5 Questions for: Olivia Dawson

Olivia DawsonPaper Swans Press and Olivia Dawson

Olivia Dawson’s poem, Pear Shaped was published in The Chronicles of Eve. Olivia’s poem, Through a Gap in the Hedge was highly commended in our The Poetry of Roses competition for The National Trust, Sissinghurst.



Olivia Dawson has been commended in various competitions such as Second Light, The Poetry Society Stanza Poetry Competition and the ‘Roses’ competition run by Paper Swans Press. She has also been long-listed in the National Poetry Competition. Poems have been published, or are forthcoming, in various magazines, printed or online,  such as ARTEMIS poetry, Magma, Poetry News, And Other Poems, Visual Verse and in the anthology The Chronicles of Eve, Paper Swans Press and The Poetry of Roses pamphlet, Paper Swans Press.


When did you first start writing poetry and why?

I started a Literature degree with the Open University in 2007 and saved the Creative Writing modules as my treat for the final two years. I never dreamt I would write poetry. I wrote my first poem for the OU in 2010 which opened a door that has never closed. I can still remember getting up at 3:a.m. to work on my poem as I was so excited by what I was writing.


What is your proudest moment, so far, in your poetry career?

My first poem was published in 2013 in Magma and I read it at The Troubadour. The room was packed and I will never forget the buzz of that evening.


If you had to save just one poetry book from your bookshelf, what would it be and why?

My mother has a large collection of poetry books which I now have at home. I would save her copy of The Frog Prince and Other Poems by Stevie Smith as I know how much she loves it.


What do you find inspires you to write? Surroundings? Life-experiences? Prompts? Or something else…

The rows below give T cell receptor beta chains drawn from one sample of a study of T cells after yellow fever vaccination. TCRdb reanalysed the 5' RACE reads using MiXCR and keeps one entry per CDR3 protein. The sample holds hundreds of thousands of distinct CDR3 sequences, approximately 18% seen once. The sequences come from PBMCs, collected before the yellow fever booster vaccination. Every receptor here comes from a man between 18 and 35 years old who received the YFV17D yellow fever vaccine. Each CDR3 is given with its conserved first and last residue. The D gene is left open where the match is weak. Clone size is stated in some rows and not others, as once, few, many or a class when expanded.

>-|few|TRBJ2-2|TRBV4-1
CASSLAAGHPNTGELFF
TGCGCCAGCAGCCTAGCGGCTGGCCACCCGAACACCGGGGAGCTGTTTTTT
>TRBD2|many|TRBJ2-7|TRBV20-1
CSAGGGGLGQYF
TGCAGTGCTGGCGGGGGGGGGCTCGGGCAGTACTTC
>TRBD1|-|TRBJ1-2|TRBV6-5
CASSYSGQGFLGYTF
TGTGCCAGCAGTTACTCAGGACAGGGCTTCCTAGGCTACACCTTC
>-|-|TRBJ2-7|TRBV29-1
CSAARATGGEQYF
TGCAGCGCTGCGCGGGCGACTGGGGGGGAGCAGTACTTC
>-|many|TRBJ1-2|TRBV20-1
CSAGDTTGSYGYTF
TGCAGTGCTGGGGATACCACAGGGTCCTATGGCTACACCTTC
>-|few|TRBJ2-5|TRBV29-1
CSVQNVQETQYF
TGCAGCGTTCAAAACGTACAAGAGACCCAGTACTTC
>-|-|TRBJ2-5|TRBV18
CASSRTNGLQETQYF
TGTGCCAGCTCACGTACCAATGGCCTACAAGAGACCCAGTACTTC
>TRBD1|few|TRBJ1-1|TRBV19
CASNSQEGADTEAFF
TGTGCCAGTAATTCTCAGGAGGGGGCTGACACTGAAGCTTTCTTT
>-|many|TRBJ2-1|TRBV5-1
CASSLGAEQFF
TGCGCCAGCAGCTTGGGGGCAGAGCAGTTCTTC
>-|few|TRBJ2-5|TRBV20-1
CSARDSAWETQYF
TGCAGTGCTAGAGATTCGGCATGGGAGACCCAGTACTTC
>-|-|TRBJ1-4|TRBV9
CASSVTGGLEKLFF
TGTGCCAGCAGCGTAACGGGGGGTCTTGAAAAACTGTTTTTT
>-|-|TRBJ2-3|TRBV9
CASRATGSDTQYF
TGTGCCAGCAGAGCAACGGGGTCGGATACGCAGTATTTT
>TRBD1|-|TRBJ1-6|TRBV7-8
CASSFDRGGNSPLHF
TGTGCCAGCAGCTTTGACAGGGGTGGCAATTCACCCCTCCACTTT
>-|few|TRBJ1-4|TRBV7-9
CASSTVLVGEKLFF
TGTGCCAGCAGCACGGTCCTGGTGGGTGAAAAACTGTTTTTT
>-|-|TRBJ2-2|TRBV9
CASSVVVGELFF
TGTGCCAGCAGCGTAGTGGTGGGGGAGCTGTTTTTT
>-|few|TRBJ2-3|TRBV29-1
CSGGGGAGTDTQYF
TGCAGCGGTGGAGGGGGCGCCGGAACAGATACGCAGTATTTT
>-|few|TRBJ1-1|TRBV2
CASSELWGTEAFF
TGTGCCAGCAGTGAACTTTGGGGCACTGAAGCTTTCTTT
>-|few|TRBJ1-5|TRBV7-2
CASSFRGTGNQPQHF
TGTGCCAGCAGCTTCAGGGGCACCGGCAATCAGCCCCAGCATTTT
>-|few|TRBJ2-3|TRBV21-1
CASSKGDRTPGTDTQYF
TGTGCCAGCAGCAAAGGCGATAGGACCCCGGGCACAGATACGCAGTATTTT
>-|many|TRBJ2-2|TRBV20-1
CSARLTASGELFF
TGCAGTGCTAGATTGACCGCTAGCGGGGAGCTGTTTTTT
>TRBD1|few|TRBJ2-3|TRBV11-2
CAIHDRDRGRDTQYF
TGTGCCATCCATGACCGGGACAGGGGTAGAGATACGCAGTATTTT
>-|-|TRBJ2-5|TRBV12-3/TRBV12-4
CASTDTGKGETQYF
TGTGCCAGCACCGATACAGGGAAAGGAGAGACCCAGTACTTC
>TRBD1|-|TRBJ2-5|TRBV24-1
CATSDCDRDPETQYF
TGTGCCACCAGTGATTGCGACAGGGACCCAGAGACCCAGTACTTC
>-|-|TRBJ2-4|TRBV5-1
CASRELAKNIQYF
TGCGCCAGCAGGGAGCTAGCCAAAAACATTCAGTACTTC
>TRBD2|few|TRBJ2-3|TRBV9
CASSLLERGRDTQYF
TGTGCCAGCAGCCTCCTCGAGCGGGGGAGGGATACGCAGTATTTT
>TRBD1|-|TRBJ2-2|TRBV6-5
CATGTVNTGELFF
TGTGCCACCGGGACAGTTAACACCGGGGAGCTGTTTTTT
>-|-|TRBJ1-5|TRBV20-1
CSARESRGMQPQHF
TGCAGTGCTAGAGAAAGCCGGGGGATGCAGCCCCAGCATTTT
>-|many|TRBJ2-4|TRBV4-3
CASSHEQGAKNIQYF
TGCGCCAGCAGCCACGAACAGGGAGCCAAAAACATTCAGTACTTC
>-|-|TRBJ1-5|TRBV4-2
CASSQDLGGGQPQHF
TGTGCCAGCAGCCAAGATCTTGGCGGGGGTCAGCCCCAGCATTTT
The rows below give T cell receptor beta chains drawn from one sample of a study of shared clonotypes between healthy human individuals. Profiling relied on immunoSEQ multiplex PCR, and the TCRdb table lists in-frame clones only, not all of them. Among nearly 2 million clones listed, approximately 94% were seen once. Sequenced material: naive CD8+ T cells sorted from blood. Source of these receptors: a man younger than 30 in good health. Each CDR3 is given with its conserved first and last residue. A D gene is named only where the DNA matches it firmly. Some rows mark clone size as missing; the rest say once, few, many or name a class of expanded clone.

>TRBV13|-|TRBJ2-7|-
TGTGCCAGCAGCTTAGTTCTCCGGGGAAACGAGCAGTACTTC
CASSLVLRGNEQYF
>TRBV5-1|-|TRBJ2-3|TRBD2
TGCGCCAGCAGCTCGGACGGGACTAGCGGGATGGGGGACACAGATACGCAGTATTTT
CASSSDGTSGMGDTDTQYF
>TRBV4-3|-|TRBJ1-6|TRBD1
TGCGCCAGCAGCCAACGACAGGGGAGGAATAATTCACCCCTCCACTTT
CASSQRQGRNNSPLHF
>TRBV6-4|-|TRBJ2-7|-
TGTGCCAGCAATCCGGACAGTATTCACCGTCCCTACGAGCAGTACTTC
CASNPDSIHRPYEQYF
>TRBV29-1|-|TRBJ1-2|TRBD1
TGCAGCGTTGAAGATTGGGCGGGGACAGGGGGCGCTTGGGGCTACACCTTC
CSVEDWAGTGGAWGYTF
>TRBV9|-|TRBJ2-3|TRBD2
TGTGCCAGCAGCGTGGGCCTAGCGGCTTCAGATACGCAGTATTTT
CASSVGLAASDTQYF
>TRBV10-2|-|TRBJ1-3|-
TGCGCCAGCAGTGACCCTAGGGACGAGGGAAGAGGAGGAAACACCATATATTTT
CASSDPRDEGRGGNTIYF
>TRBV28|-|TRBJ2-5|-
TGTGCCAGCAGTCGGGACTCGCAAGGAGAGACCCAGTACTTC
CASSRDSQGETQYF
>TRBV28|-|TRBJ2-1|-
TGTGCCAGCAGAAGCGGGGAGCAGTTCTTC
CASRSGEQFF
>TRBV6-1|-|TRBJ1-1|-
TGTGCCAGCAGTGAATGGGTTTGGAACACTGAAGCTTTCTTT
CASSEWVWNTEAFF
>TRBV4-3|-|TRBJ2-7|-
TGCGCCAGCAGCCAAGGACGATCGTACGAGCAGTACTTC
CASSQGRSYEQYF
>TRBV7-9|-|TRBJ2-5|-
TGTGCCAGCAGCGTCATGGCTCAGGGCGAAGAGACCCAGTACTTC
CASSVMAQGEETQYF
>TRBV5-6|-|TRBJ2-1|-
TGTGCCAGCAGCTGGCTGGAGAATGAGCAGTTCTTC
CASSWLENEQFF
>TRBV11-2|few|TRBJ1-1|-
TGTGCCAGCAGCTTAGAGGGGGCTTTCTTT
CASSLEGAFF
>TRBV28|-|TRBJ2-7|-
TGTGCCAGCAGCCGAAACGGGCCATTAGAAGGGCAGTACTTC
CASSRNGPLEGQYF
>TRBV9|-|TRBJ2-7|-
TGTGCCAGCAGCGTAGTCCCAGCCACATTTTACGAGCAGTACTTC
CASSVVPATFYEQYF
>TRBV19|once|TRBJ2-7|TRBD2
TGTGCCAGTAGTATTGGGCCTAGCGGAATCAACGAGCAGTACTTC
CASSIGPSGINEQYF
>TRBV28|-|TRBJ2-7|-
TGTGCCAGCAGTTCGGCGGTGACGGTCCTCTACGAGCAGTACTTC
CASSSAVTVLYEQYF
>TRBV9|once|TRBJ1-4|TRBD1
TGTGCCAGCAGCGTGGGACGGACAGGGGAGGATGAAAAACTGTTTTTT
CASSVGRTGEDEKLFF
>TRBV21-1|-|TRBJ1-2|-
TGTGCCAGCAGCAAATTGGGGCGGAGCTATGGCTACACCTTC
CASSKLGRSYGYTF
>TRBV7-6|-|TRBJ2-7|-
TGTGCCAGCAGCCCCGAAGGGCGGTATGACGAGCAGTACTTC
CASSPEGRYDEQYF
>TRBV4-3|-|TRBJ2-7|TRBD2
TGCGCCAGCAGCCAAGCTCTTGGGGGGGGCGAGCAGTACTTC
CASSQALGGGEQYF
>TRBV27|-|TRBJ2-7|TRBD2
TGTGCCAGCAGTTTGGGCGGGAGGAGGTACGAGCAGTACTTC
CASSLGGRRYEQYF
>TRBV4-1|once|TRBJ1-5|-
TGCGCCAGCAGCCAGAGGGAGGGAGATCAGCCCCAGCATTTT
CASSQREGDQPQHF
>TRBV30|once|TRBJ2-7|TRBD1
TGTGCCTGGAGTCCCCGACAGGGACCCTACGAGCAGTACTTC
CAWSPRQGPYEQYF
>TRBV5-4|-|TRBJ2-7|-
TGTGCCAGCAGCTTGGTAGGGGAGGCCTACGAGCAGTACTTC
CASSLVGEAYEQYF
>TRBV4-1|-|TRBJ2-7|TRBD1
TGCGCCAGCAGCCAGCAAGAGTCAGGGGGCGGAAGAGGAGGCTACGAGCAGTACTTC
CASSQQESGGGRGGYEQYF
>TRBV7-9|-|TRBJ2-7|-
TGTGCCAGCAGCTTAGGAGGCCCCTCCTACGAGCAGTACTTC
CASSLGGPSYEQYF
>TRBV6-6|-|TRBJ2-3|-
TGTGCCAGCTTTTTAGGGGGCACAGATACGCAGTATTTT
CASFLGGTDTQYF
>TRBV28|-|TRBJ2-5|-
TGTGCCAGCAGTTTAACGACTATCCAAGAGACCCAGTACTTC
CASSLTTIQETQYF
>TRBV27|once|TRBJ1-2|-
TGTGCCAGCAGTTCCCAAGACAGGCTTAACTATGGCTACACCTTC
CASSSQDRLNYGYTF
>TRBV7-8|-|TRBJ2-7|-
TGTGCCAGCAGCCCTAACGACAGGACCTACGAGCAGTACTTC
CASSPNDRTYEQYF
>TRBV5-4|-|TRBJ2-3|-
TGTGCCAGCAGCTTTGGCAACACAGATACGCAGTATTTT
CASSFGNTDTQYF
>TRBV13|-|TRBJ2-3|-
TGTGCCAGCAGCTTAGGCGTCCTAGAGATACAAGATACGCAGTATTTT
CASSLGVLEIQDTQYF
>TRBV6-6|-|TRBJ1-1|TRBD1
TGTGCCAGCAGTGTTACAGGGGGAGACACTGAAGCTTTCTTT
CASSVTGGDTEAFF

My Inspiration comes from unexpected places and often at inopportune moments. It can come from a snippet of conversation, a strange atmosphere, a photograph. I always have a notebook with me so I can catch the moment before it vanishes. A lot of my inspiration has come from online courses with the wonderful Poetry School where I’ve been lucky enough to study with poets such as Carrie Etter, Katrina Naomi and Rebecca Goss.


You live in Lisbon. What is the poetry scene like there?

When I started writing poetry I found Portuguese poetry conflicted with what I was trying to achieve in English, so I made a conscious decision to put it on the back burner. I live outside Lisbon and sometimes it’s very hard to find out what is happening until it’s over. I started a Stanza group in Portugal in 2011 and we are interested in inviting Portuguese poets to share our next reading with us, so I will now be diving into the poetry scene in Lisbon.


And, finally. Which poem would you like to share with us?

I would like share my first published poem &. The theme for that issue of Magma was The Shape of the Poem. 


This ampersand
is a knitted stitch
holds us together.
Mr & Mrs or A & F
always & forever.

A special character
a code “& amp”
the last letter per se
a link in the chain.

Dangly earrings
crocodile tears,
the hooks where
we hang our hats.

A sitting lotus
it curls half twisted
gathers us in

drop it
we’ll unravel

go our separate ways

no you & me
h& in h&.

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